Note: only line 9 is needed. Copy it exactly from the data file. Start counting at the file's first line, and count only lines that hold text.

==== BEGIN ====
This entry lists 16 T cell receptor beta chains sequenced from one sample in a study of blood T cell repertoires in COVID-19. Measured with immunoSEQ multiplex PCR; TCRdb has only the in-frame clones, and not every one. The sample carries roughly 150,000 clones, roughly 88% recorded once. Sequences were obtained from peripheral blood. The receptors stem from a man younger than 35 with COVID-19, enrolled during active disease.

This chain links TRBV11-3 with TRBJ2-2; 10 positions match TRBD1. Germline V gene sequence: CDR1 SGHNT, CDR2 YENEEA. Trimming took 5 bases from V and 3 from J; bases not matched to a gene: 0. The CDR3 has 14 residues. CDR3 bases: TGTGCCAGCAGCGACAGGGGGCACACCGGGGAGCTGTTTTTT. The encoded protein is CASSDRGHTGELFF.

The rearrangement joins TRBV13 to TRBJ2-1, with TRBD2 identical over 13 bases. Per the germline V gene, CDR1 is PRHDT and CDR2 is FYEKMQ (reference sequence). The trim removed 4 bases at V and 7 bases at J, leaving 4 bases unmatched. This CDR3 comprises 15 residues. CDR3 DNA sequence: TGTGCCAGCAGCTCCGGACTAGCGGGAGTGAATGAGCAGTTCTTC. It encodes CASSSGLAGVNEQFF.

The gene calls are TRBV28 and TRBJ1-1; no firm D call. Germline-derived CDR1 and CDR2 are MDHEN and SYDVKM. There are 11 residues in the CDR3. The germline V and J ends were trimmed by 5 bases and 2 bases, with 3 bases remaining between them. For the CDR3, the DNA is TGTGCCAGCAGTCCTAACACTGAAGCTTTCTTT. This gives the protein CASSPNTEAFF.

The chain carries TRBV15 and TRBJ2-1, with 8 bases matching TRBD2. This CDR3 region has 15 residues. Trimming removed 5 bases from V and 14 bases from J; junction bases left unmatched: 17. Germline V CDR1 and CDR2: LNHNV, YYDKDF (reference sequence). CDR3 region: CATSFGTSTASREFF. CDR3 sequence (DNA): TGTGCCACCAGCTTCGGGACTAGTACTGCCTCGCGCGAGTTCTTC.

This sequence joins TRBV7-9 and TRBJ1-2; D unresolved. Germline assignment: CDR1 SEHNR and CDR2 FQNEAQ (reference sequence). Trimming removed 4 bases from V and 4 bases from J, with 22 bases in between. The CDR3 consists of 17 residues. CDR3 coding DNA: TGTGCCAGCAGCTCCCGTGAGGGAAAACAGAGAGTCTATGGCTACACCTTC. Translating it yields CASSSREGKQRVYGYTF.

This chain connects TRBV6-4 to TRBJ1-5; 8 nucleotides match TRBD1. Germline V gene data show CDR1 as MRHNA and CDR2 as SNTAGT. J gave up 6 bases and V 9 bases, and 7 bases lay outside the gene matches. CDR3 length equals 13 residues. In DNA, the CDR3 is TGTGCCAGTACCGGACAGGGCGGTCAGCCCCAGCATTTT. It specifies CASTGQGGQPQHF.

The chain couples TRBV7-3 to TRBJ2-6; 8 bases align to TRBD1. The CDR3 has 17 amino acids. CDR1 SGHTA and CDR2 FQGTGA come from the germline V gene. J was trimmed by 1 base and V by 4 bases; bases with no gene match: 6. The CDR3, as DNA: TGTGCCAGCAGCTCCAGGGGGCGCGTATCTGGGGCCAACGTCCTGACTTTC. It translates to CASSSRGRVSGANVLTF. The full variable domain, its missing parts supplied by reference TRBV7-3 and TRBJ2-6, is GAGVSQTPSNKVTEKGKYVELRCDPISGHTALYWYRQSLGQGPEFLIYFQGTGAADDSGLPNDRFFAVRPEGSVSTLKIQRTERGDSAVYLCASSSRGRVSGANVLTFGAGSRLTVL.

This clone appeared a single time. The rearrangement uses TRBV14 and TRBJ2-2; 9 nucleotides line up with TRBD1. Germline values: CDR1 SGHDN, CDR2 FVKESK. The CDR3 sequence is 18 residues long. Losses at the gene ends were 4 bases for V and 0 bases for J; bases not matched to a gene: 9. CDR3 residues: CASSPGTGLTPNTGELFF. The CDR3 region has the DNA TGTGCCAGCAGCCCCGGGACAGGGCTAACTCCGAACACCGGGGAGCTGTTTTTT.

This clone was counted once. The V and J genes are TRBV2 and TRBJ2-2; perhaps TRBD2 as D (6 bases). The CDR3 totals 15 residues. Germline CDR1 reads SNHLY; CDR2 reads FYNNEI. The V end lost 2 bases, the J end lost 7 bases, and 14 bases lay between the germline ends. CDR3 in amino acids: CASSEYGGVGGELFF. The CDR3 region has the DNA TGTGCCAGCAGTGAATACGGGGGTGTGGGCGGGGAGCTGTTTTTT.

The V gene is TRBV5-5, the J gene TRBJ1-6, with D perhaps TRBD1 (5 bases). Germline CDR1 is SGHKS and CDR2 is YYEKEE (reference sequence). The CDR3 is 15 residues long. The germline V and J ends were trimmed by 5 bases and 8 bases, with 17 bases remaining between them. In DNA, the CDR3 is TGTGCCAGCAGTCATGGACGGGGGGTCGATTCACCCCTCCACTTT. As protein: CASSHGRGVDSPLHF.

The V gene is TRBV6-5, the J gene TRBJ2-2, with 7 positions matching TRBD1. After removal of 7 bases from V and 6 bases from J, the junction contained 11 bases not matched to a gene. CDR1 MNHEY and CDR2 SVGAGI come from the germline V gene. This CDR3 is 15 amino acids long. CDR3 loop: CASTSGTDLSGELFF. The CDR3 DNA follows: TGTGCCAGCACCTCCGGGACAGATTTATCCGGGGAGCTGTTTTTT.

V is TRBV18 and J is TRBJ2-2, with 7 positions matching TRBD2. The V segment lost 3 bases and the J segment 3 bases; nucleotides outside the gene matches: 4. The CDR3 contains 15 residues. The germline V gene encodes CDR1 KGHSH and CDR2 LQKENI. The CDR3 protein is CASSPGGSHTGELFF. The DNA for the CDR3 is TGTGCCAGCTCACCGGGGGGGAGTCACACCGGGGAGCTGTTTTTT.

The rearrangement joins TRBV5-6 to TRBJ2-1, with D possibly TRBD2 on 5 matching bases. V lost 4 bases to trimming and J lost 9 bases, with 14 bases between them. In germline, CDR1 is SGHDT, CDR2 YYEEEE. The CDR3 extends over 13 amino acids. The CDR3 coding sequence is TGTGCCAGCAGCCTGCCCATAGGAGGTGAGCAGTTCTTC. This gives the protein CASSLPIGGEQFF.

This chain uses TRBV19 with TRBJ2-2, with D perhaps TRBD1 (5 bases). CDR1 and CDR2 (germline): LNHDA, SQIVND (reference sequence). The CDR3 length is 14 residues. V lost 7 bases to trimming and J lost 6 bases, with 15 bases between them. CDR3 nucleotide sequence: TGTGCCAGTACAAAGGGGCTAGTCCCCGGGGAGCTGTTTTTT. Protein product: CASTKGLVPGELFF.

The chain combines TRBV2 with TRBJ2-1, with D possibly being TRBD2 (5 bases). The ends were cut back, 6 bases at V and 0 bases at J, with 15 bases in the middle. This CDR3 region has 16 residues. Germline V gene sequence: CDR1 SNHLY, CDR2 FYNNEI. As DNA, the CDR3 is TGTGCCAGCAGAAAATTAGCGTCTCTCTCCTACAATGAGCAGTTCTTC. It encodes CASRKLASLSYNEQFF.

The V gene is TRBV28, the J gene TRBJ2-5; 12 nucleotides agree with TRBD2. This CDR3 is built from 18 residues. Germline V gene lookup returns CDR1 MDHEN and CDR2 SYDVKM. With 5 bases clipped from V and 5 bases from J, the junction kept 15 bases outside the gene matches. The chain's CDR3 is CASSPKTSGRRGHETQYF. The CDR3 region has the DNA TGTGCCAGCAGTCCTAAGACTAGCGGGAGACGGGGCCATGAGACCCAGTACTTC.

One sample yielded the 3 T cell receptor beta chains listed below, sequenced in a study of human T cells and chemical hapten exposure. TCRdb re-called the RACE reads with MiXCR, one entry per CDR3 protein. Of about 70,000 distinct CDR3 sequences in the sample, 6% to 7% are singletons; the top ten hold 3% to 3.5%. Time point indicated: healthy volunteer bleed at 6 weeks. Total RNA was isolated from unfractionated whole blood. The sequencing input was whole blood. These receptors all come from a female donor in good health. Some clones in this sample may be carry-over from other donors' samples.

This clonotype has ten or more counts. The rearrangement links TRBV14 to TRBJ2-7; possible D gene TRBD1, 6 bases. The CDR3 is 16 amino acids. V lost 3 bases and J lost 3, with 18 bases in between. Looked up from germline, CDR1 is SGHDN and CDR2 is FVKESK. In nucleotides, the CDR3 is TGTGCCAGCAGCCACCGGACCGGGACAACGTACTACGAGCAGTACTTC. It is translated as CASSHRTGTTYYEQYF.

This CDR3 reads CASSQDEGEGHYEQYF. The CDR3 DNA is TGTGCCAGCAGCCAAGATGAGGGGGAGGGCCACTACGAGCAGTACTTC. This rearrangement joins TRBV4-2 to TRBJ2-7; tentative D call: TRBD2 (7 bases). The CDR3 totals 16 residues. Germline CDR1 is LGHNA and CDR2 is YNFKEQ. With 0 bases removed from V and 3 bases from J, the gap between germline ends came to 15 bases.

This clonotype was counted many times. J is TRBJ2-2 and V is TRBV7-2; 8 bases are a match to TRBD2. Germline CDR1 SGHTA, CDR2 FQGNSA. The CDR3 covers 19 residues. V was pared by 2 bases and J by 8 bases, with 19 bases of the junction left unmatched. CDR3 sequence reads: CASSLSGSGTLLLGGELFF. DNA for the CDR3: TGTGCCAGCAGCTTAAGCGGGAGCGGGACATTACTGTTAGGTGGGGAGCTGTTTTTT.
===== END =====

This clone appeared a single time. The rearrangement uses TRBV14 and TRBJ2-2; 9 nucleotides line up with TRBD1. Germline values: CDR1 SGHDN, CDR2 FVKESK. The CDR3 sequence is 18 residues long. Losses at the gene ends were 4 bases for V and 0 bases for J; bases not matched to a gene: 9. CDR3 residues: CASSPGTGLTPNTGELFF. The CDR3 region has the DNA TGTGCCAGCAGCCCCGGGACAGGGCTAACTCCGAACACCGGGGAGCTGTTTTTT.